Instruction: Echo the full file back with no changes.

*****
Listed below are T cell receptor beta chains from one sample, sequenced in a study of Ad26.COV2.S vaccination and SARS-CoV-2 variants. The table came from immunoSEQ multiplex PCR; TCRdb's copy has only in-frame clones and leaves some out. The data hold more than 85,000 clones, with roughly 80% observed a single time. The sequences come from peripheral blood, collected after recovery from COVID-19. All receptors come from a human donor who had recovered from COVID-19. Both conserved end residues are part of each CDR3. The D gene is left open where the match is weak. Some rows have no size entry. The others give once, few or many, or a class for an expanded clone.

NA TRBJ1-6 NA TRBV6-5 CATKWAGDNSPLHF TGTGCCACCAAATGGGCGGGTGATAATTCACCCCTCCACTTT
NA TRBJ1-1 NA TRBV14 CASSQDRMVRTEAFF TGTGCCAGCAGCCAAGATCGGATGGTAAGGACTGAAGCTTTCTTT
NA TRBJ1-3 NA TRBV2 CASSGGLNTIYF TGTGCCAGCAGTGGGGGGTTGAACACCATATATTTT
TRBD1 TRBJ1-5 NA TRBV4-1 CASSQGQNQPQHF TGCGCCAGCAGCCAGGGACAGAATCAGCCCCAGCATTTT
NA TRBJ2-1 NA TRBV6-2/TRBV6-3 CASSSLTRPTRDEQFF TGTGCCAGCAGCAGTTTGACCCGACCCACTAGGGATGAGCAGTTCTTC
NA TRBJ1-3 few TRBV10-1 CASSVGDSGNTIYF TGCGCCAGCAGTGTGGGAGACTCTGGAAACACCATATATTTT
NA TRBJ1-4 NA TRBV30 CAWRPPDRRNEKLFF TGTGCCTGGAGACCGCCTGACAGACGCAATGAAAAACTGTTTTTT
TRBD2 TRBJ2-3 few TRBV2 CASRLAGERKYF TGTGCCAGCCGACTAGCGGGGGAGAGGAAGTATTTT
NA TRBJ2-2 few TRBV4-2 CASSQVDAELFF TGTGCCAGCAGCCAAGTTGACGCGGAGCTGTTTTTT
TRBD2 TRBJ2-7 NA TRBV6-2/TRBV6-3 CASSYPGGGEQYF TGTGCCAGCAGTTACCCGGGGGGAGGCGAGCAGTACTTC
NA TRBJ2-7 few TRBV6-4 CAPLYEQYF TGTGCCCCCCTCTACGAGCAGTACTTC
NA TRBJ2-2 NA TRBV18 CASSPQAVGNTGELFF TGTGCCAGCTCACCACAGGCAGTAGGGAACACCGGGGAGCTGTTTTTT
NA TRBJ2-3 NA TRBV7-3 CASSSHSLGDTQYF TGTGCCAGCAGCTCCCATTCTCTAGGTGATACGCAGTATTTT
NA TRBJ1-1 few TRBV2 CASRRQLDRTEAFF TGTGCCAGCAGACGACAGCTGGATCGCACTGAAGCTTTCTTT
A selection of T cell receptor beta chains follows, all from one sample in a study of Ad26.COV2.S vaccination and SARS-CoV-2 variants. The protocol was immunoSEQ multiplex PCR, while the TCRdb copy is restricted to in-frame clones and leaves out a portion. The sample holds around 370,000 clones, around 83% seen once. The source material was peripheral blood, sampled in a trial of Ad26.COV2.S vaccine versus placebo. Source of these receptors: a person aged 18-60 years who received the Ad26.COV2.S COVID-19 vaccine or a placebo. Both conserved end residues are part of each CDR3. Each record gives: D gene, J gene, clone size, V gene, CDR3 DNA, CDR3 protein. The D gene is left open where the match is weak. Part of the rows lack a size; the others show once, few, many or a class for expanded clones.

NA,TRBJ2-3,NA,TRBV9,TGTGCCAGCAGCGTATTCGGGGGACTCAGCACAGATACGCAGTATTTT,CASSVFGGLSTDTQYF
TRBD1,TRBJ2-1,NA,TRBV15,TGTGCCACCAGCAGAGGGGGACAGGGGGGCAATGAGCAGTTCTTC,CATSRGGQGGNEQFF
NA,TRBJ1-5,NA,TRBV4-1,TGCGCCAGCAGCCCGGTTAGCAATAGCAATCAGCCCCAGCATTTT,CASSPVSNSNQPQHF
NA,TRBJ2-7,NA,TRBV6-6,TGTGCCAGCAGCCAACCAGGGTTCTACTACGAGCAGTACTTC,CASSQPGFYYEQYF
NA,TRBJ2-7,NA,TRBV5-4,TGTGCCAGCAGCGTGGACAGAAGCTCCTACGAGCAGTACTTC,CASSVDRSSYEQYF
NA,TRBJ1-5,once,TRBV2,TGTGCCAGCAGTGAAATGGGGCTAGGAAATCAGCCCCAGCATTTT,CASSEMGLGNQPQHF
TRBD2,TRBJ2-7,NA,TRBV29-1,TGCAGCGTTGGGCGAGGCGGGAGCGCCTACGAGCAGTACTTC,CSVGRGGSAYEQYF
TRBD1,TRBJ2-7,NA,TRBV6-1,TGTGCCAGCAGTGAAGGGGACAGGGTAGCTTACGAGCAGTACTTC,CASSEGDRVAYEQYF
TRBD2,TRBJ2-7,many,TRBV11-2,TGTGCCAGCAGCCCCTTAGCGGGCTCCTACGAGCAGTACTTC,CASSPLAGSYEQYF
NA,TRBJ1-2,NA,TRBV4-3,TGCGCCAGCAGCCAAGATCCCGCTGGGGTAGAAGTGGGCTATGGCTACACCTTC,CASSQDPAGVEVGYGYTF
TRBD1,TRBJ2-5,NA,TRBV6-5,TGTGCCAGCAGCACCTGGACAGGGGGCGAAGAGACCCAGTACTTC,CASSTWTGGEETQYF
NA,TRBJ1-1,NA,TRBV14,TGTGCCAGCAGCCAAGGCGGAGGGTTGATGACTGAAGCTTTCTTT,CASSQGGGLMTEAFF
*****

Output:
Listed below are T cell receptor beta chains from one sample, sequenced in a study of Ad26.COV2.S vaccination and SARS-CoV-2 variants. The table came from immunoSEQ multiplex PCR; TCRdb's copy has only in-frame clones and leaves some out. The data hold more than 85,000 clones, with roughly 80% observed a single time. The sequences come from peripheral blood, collected after recovery from COVID-19. All receptors come from a human donor who had recovered from COVID-19. Both conserved end residues are part of each CDR3. The D gene is left open where the match is weak. Some rows have no size entry. The others give once, few or many, or a class for an expanded clone.

NA TRBJ1-6 NA TRBV6-5 CATKWAGDNSPLHF TGTGCCACCAAATGGGCGGGTGATAATTCACCCCTCCACTTT
NA TRBJ1-1 NA TRBV14 CASSQDRMVRTEAFF TGTGCCAGCAGCCAAGATCGGATGGTAAGGACTGAAGCTTTCTTT
NA TRBJ1-3 NA TRBV2 CASSGGLNTIYF TGTGCCAGCAGTGGGGGGTTGAACACCATATATTTT
TRBD1 TRBJ1-5 NA TRBV4-1 CASSQGQNQPQHF TGCGCCAGCAGCCAGGGACAGAATCAGCCCCAGCATTTT
NA TRBJ2-1 NA TRBV6-2/TRBV6-3 CASSSLTRPTRDEQFF TGTGCCAGCAGCAGTTTGACCCGACCCACTAGGGATGAGCAGTTCTTC
NA TRBJ1-3 few TRBV10-1 CASSVGDSGNTIYF TGCGCCAGCAGTGTGGGAGACTCTGGAAACACCATATATTTT
NA TRBJ1-4 NA TRBV30 CAWRPPDRRNEKLFF TGTGCCTGGAGACCGCCTGACAGACGCAATGAAAAACTGTTTTTT
TRBD2 TRBJ2-3 few TRBV2 CASRLAGERKYF TGTGCCAGCCGACTAGCGGGGGAGAGGAAGTATTTT
NA TRBJ2-2 few TRBV4-2 CASSQVDAELFF TGTGCCAGCAGCCAAGTTGACGCGGAGCTGTTTTTT
TRBD2 TRBJ2-7 NA TRBV6-2/TRBV6-3 CASSYPGGGEQYF TGTGCCAGCAGTTACCCGGGGGGAGGCGAGCAGTACTTC
NA TRBJ2-7 few TRBV6-4 CAPLYEQYF TGTGCCCCCCTCTACGAGCAGTACTTC
NA TRBJ2-2 NA TRBV18 CASSPQAVGNTGELFF TGTGCCAGCTCACCACAGGCAGTAGGGAACACCGGGGAGCTGTTTTTT
NA TRBJ2-3 NA TRBV7-3 CASSSHSLGDTQYF TGTGCCAGCAGCTCCCATTCTCTAGGTGATACGCAGTATTTT
NA TRBJ1-1 few TRBV2 CASRRQLDRTEAFF TGTGCCAGCAGACGACAGCTGGATCGCACTGAAGCTTTCTTT
A selection of T cell receptor beta chains follows, all from one sample in a study of Ad26.COV2.S vaccination and SARS-CoV-2 variants. The protocol was immunoSEQ multiplex PCR, while the TCRdb copy is restricted to in-frame clones and leaves out a portion. The sample holds around 370,000 clones, around 83% seen once. The source material was peripheral blood, sampled in a trial of Ad26.COV2.S vaccine versus placebo. Source of these receptors: a person aged 18-60 years who received the Ad26.COV2.S COVID-19 vaccine or a placebo. Both conserved end residues are part of each CDR3. Each record gives: D gene, J gene, clone size, V gene, CDR3 DNA, CDR3 protein. The D gene is left open where the match is weak. Part of the rows lack a size; the others show once, few, many or a class for expanded clones.

NA,TRBJ2-3,NA,TRBV9,TGTGCCAGCAGCGTATTCGGGGGACTCAGCACAGATACGCAGTATTTT,CASSVFGGLSTDTQYF
TRBD1,TRBJ2-1,NA,TRBV15,TGTGCCACCAGCAGAGGGGGACAGGGGGGCAATGAGCAGTTCTTC,CATSRGGQGGNEQFF
NA,TRBJ1-5,NA,TRBV4-1,TGCGCCAGCAGCCCGGTTAGCAATAGCAATCAGCCCCAGCATTTT,CASSPVSNSNQPQHF
NA,TRBJ2-7,NA,TRBV6-6,TGTGCCAGCAGCCAACCAGGGTTCTACTACGAGCAGTACTTC,CASSQPGFYYEQYF
NA,TRBJ2-7,NA,TRBV5-4,TGTGCCAGCAGCGTGGACAGAAGCTCCTACGAGCAGTACTTC,CASSVDRSSYEQYF
NA,TRBJ1-5,once,TRBV2,TGTGCCAGCAGTGAAATGGGGCTAGGAAATCAGCCCCAGCATTTT,CASSEMGLGNQPQHF
TRBD2,TRBJ2-7,NA,TRBV29-1,TGCAGCGTTGGGCGAGGCGGGAGCGCCTACGAGCAGTACTTC,CSVGRGGSAYEQYF
TRBD1,TRBJ2-7,NA,TRBV6-1,TGTGCCAGCAGTGAAGGGGACAGGGTAGCTTACGAGCAGTACTTC,CASSEGDRVAYEQYF
TRBD2,TRBJ2-7,many,TRBV11-2,TGTGCCAGCAGCCCCTTAGCGGGCTCCTACGAGCAGTACTTC,CASSPLAGSYEQYF
NA,TRBJ1-2,NA,TRBV4-3,TGCGCCAGCAGCCAAGATCCCGCTGGGGTAGAAGTGGGCTATGGCTACACCTTC,CASSQDPAGVEVGYGYTF
TRBD1,TRBJ2-5,NA,TRBV6-5,TGTGCCAGCAGCACCTGGACAGGGGGCGAAGAGACCCAGTACTTC,CASSTWTGGEETQYF
NA,TRBJ1-1,NA,TRBV14,TGTGCCAGCAGCCAAGGCGGAGGGTTGATGACTGAAGCTTTCTTT,CASSQGGGLMTEAFF